Peace is commonly considered as 'absence of war'. Nevertheless, peace -The so called 'positive peace' (Galtung, 1996) - implies a lot more than this. It implies the creation of a society based on social justice through equal opportunity, a fair distribution of power and resources, equal protection and impartial enforcement of law, and above all, mutual cultural understanding and respect. Thus, far from the pessimistic view of classical realists, which assume that the conflict is an intrinsic part of the human nature, we claim that peace is an architecture requiring firm, specific foundations such as a widespread education to peace and the promotion of intercultural dialogue. In this context, social scientists speculate on the causal relation between tourism and peace. In the present article we deepen this topic to propose more concrete arguments about the existence of a relationship between tourism and the construction of a positive peace. We thus offer a pioneering approach by proposing an association between international tourism and the practices of cultural diplomacy. We also analyse one of the most important conditions for this alliance to be created, that is, the implementation of cultural heritage management policies based on public participation and, at the same time, the promotion of intercultural dialogue (paideia approach to cultural heritage management). In this sense, we finally propose a definition for 'cultural heritage quality management'.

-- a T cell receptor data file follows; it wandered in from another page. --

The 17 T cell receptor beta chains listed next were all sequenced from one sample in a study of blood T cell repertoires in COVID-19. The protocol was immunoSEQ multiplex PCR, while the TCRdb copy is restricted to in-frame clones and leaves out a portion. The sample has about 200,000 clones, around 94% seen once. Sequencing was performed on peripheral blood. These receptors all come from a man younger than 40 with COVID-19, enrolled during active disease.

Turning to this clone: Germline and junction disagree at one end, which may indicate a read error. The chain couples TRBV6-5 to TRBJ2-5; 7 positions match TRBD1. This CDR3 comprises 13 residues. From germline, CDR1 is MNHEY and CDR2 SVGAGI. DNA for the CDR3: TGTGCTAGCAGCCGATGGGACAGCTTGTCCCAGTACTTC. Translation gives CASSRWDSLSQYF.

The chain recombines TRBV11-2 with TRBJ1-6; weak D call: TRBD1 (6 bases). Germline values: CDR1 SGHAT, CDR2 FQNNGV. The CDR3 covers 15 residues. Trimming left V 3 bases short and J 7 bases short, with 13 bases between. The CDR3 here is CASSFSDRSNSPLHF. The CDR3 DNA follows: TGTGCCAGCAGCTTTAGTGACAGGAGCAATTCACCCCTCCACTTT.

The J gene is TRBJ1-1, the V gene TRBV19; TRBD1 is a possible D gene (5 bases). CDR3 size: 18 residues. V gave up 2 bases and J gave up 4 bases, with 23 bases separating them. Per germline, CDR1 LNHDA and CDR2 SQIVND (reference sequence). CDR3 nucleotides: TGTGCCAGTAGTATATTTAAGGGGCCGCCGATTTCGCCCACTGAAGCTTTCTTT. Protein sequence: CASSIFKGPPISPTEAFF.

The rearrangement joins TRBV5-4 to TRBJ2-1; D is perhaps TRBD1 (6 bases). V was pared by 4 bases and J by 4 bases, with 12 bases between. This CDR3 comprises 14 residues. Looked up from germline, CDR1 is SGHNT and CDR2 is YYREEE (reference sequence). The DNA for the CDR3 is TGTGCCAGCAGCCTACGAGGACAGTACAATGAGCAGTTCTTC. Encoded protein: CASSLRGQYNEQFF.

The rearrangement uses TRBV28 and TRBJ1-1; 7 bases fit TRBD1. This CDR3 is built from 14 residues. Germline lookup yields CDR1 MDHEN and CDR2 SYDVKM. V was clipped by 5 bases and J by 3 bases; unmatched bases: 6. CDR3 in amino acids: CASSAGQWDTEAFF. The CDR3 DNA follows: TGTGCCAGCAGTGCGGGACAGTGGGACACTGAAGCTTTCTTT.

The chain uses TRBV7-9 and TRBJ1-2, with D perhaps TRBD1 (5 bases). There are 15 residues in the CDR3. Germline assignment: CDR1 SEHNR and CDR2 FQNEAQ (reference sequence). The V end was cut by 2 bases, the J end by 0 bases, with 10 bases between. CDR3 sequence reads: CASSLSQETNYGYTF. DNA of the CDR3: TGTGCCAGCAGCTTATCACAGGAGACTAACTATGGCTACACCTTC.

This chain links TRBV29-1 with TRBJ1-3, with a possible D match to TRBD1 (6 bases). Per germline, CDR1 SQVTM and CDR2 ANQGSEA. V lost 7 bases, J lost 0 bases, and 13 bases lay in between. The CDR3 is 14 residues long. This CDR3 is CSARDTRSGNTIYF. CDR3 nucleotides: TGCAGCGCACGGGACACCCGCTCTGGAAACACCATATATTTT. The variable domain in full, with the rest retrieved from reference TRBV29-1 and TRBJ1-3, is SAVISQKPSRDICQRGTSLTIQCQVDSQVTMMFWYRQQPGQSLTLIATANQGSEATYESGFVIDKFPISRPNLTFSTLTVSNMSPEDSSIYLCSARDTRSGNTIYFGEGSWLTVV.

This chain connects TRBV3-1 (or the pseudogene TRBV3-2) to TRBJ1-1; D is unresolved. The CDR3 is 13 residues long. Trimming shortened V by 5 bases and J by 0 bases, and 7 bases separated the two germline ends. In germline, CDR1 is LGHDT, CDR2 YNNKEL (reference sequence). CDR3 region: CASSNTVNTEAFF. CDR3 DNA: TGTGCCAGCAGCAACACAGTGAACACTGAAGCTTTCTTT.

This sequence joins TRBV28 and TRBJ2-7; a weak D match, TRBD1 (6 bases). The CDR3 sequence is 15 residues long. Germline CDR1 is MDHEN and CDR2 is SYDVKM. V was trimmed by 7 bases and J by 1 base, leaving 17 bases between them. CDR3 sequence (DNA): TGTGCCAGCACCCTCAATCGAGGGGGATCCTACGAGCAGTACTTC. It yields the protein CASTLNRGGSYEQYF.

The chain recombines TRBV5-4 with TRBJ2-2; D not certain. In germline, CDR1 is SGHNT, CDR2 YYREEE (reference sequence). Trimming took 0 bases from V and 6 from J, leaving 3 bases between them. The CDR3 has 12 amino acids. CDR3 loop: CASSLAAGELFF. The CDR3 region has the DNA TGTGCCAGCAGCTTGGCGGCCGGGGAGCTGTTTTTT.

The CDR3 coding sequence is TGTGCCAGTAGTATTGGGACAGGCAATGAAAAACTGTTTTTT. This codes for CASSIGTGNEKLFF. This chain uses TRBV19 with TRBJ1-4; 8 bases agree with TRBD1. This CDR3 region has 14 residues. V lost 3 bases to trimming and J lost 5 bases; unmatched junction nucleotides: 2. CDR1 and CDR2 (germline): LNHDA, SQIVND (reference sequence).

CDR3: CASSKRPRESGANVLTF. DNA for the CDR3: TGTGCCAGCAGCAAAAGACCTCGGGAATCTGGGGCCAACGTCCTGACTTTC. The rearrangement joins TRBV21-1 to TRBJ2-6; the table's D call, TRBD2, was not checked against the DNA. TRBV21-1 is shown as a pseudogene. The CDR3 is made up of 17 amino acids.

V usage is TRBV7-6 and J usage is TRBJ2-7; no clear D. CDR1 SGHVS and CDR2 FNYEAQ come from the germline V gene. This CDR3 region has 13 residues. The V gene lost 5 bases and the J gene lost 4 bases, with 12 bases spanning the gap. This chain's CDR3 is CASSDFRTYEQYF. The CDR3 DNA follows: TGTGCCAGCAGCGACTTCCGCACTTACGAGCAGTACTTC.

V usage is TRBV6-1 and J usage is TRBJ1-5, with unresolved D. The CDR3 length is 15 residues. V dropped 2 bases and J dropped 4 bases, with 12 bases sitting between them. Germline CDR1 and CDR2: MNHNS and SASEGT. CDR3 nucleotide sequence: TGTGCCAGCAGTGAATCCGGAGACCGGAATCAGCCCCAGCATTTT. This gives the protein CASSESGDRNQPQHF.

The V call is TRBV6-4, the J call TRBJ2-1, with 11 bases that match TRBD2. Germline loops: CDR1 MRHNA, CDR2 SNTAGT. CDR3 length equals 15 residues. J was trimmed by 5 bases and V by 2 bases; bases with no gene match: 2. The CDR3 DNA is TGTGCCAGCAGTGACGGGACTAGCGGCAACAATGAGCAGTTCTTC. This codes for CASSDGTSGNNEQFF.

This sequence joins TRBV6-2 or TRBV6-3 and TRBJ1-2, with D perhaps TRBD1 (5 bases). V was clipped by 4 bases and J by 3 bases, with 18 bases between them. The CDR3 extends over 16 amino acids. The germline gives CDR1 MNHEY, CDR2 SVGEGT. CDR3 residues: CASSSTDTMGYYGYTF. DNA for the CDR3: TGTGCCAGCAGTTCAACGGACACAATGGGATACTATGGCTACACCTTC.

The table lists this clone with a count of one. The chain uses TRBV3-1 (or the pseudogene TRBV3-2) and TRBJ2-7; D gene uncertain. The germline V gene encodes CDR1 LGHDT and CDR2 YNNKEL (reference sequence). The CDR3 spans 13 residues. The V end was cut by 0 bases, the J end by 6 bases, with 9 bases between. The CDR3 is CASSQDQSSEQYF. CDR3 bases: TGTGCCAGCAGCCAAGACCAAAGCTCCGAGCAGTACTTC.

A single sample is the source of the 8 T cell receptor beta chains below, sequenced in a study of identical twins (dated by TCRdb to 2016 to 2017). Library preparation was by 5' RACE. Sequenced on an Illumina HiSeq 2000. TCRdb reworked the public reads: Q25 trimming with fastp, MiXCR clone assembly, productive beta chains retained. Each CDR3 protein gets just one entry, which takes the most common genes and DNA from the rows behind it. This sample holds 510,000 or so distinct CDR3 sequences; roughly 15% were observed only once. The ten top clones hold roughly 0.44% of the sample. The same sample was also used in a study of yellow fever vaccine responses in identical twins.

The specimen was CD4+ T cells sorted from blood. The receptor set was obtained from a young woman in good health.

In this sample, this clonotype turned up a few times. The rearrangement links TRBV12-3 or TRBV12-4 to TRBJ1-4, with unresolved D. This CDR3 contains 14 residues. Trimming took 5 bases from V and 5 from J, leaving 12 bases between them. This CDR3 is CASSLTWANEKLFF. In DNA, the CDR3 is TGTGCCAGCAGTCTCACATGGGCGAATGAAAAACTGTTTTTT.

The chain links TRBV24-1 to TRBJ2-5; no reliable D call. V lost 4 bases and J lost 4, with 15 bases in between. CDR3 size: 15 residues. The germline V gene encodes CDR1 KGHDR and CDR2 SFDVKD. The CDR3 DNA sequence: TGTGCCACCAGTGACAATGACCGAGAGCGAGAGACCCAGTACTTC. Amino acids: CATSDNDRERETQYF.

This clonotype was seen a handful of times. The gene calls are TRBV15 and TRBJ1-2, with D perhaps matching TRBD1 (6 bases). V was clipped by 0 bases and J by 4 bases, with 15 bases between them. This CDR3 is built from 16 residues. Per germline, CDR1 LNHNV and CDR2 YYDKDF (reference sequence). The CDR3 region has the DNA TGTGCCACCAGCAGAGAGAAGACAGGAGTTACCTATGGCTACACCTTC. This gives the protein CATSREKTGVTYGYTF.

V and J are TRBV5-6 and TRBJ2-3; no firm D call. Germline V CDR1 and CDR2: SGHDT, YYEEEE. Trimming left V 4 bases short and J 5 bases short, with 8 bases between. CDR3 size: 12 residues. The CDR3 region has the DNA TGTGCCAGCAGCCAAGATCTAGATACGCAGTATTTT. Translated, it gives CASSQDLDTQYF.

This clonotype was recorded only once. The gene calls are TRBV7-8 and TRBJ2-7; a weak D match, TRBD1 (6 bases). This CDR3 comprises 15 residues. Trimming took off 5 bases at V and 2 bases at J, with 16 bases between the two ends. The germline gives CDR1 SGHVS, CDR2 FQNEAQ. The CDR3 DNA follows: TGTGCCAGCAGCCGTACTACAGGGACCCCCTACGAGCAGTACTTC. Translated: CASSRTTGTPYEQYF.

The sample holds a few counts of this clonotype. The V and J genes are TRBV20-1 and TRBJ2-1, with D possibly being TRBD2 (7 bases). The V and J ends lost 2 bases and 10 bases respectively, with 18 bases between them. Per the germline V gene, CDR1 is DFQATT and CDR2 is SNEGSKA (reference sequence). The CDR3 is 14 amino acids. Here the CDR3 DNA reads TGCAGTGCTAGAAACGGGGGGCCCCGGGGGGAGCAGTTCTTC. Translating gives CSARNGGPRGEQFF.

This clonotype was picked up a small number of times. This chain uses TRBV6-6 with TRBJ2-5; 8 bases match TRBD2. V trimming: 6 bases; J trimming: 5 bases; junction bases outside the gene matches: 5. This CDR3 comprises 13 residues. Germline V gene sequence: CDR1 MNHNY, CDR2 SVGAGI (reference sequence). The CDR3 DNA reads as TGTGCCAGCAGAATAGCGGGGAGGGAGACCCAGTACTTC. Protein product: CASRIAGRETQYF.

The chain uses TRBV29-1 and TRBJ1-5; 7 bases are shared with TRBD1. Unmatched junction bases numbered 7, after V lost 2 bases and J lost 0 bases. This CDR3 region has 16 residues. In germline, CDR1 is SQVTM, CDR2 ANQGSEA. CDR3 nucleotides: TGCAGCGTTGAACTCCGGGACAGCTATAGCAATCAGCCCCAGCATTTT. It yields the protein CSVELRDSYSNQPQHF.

Carbone, F. (2017). International tourism and cultural diplomacy: A new conceptual approach towards global mutual understanding and peace through tourism. Tourism, 65(1), 61–74.